Wednesday, May 29, 2019

Publication - Infant Girl Photo Shoot on Soft-focus Blanket in Defenestration today

Thanks to Defenestration for publishing my piece Infant Girl Photo Shoot on Soft-focus Blanket today.

It begins:

You wanted to see pictures of my infant girl swaddled in soft-focus, white blankets, right? I’ve posted my top fifty outtakes on my Facebook page. I don’t see that you gave the post a heart yet and you probably want to.

Once you see the photos, you won’t forget that our baby is a girl. We stretched that purple ribbon over her head to help with that. Boys don’t wear purple, right? We’d never dress our boy like that because you might think he was a girl. (He’s not. Remember his infant pictures with a football and crisp focus blankets?)

I wonder when my baby girl will learn how to put on a bra. Then it will be even more obvious that she’s a girl. She might need a padded bra at first, but that’s a good start.

Click through to read the rest and, I hope, laugh!

For more on raising your child - rather than a defined boy or girl - read 10 Science-Backed Tips for Raising Your Child Gender Neutral (Forbes) and check out Let Toys Be Toys.

Thursday, May 23, 2019

Publication - Cost Saving Advantages of Perimenopause in McSweeney's today

Thanks to McSweeney's for publishing my piece Cost Saving Advantages of Perimenopause today! It starts:

1. Winter scarves. Winter feels like a tropical vacation, despite the snow. You create your own heat, baby.

2. Pads and tampons. You don’t need them. Sure, occasionally you’ll need to stop at Costco, but then suddenly you won’t need any. Give away that big box to someone younger. Until you need more again, but maybe not.

Click through to read the full piece for a laugh - and solidarity!

Monday, May 20, 2019


The end of the school year is accelerating and summer is quickly approaching. I hope that you have some time built in to rest, enjoy your friends and family and write, too, over the next few months.

I'd love to help you with your writing project. This summer, I'll take writing coach appointments via email and video conferencing (Skype, FaceTime or WhatsApp). In September, I'll return to in-person appointments in the D.C. area. You can learn more about my writing coaching here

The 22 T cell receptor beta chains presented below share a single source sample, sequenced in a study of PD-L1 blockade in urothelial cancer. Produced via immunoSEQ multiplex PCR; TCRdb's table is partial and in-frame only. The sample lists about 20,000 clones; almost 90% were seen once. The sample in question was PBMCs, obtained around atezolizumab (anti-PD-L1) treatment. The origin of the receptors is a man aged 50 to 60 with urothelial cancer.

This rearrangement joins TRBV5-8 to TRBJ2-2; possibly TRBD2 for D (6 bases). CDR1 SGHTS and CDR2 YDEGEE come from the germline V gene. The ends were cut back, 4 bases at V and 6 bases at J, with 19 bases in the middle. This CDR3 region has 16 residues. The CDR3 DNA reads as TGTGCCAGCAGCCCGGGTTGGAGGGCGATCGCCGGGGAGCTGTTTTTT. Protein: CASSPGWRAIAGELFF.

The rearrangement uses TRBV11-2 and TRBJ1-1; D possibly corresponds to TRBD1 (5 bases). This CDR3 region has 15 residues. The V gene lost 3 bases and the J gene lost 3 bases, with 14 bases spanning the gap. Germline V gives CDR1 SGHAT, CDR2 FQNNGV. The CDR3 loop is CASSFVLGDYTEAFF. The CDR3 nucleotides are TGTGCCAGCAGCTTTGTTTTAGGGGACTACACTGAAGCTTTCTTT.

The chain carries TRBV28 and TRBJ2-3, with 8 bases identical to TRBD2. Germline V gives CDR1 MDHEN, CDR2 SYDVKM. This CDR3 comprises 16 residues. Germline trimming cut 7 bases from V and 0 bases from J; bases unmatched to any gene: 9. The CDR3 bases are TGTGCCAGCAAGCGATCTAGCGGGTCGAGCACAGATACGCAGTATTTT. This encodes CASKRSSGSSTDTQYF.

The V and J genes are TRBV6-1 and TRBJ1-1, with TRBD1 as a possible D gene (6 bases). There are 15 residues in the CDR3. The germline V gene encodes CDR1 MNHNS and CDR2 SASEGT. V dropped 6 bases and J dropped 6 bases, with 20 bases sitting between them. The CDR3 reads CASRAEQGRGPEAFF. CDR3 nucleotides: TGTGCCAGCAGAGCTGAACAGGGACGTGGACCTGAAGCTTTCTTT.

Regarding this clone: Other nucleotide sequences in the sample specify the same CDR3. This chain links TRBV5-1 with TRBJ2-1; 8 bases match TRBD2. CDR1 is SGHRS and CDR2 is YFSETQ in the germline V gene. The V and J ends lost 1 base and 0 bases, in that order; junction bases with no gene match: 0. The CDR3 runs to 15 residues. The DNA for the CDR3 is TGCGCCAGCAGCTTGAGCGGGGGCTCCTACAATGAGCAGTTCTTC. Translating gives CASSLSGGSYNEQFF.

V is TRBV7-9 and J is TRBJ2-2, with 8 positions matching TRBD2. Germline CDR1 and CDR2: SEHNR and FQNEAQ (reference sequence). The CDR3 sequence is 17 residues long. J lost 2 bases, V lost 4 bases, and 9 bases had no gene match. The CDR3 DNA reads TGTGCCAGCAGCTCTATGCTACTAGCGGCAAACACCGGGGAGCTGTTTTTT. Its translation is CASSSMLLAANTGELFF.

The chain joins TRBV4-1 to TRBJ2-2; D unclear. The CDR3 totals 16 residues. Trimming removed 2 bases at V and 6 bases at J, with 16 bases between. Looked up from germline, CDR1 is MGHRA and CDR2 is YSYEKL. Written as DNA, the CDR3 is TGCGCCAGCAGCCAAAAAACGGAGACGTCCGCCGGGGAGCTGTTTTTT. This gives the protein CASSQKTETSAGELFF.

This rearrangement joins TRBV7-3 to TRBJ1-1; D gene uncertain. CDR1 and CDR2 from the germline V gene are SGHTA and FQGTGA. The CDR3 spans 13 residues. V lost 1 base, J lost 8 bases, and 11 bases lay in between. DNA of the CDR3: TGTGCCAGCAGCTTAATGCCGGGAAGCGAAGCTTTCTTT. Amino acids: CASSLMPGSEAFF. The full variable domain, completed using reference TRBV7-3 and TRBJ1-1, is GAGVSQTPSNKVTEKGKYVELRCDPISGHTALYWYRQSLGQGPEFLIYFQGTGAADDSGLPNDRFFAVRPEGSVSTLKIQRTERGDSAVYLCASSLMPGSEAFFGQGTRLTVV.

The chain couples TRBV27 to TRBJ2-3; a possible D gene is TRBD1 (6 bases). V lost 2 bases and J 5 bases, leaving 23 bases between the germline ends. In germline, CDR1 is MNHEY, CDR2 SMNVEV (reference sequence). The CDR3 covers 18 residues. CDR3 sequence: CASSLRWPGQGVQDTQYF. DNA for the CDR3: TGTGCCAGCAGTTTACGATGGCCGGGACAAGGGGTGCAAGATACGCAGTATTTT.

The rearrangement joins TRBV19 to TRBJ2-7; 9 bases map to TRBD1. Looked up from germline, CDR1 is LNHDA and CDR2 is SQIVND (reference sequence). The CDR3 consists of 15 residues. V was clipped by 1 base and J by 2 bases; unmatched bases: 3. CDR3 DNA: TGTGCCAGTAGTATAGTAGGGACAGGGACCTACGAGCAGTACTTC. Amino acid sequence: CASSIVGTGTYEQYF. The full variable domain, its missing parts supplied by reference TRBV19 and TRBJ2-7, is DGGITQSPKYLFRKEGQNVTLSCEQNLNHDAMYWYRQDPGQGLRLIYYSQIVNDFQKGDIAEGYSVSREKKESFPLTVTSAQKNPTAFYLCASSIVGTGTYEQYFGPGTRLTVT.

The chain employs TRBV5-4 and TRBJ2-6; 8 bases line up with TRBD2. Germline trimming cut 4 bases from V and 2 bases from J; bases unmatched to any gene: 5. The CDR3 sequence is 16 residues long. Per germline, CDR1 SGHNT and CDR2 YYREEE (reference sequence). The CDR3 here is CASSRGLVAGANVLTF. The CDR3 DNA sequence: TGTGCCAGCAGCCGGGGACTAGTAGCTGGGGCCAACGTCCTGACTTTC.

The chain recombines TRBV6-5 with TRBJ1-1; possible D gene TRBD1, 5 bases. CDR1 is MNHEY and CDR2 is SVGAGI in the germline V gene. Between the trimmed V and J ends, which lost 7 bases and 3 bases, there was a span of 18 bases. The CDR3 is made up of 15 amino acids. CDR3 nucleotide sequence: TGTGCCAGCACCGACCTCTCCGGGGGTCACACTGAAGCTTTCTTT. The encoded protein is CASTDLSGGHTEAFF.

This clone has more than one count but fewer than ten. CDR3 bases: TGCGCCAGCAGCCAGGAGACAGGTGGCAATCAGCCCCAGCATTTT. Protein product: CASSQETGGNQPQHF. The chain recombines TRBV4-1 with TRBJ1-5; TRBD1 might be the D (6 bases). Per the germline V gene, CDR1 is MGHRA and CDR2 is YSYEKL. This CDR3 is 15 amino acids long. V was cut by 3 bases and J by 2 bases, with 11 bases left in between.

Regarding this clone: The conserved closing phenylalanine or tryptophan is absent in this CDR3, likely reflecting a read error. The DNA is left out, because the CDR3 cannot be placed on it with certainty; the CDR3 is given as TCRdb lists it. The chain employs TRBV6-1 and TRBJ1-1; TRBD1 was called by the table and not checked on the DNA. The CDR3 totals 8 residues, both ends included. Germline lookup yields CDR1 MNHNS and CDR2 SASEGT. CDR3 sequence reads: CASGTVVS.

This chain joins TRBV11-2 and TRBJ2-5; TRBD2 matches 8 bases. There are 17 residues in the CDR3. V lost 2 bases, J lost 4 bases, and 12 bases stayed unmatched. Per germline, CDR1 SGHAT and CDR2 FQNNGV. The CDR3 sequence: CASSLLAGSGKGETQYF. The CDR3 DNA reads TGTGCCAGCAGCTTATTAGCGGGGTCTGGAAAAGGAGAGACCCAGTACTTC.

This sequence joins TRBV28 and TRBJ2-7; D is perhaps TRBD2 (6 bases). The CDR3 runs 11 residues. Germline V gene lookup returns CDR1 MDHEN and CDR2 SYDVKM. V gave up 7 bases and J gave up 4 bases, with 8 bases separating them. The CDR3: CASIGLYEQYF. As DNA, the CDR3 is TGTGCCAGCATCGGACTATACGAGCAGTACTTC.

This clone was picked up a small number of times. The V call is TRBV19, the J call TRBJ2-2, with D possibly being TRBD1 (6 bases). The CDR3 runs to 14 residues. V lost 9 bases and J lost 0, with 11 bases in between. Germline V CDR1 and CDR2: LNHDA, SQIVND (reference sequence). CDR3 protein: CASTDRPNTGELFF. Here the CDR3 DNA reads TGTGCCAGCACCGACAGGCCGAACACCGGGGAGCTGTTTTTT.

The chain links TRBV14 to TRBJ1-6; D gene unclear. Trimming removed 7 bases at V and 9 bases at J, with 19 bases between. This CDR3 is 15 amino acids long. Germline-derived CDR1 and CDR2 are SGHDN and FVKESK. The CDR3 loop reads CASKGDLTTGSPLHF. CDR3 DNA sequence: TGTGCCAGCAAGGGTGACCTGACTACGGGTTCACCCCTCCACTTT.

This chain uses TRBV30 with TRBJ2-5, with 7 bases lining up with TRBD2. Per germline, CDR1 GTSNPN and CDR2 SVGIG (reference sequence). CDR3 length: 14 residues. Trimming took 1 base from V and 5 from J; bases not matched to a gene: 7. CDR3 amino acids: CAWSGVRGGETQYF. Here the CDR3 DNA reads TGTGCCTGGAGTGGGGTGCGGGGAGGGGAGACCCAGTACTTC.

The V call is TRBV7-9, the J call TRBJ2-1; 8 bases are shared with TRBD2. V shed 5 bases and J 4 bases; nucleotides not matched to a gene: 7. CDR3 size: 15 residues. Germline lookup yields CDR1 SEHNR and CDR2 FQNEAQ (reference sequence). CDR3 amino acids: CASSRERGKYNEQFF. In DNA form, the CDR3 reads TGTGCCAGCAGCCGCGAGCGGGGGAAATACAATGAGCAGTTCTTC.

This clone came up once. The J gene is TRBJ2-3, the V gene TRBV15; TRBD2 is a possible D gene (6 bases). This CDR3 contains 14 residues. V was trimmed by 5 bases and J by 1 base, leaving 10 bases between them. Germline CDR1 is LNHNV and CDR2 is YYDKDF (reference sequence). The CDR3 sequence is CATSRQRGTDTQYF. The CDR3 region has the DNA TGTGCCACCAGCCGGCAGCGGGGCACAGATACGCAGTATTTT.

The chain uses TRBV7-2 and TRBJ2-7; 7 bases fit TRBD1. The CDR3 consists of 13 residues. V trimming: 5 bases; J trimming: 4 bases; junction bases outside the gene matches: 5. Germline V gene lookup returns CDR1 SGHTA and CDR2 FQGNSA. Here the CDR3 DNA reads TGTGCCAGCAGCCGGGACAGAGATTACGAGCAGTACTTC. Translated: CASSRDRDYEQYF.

I'll be offering a fall memoir writing workshop through Politics and Prose bookstore in Washington, D.C. (please follow the bookstore for class announcements, including registration details.)

I'd love to connect with you on FacebookTwitter. and Goodreads

Don't hesitate to email me any time with questions (chloemiller(at)gmail(dot)com).

Monday, May 13, 2019


Our almost 6yrold dressed as Luke Skywalker
looking at comics at Big Planet Comics
on Free Comic Book Day, which was also Star Wars Day

My goal is to make this website a useful source of information.

Have you searched for something recently and not found it? What are you looking for?

Local folks - Do you run or know about a local reading series, publisher, etc., which is not listed under "Selected DC Area Literary Readings, Festivals & Resources"?

Let me know via email (chloemiller(at)gmail(dot)com) and I'll be sure to add the resource!

Monday, May 6, 2019

New Moonlit Workshop: Point of View (Wednesday, May 15)

I'm excited to be offering my first Moonlit workshop next week! Sign up for my workshop or one of the many others today through their website, MoonlitDC or link through via Facebook.

Here are the details:

Point of View: Who? You? Me?
Wednesday, May 15, 2019 at 6 PM – 8 PM
Capitol Hill Books
657 C St SE, Washington, District of Columbia 20003

In this workshop, we will discuss point of view in general and as it relates specifically to a piece of writing that you are currently working on. Your goal is always to craft a clear and consistent narrative; a clear point of view can help with this. While you want to surprise your reader with your writing, you never want to confuse them. We will look closely at a few examples (first, second and third) and see what happens when the point of view changes. We will dedicate half of our time to completing a hands-on writing exercise.

Writers should bring a draft of a piece (1 – 2 pages double-spaced, Times New Roman 12-point font) printed out or on a laptop. If this isn’t possible, an example will be provided that can be used for the workshop exercise.

About the Instructor: Chloe Yelena Miller is a writer and teacher living in Washington, D.C., with her husband, child and their many books. Her poetry chapbook Unrest was published by Finishing Line Press. Her work is published or forthcoming in Alimentum, The Cortland Review, McSweeney’s, Narrative Magazine, Poet’s Market, and Storyscape Literary Journal, among others.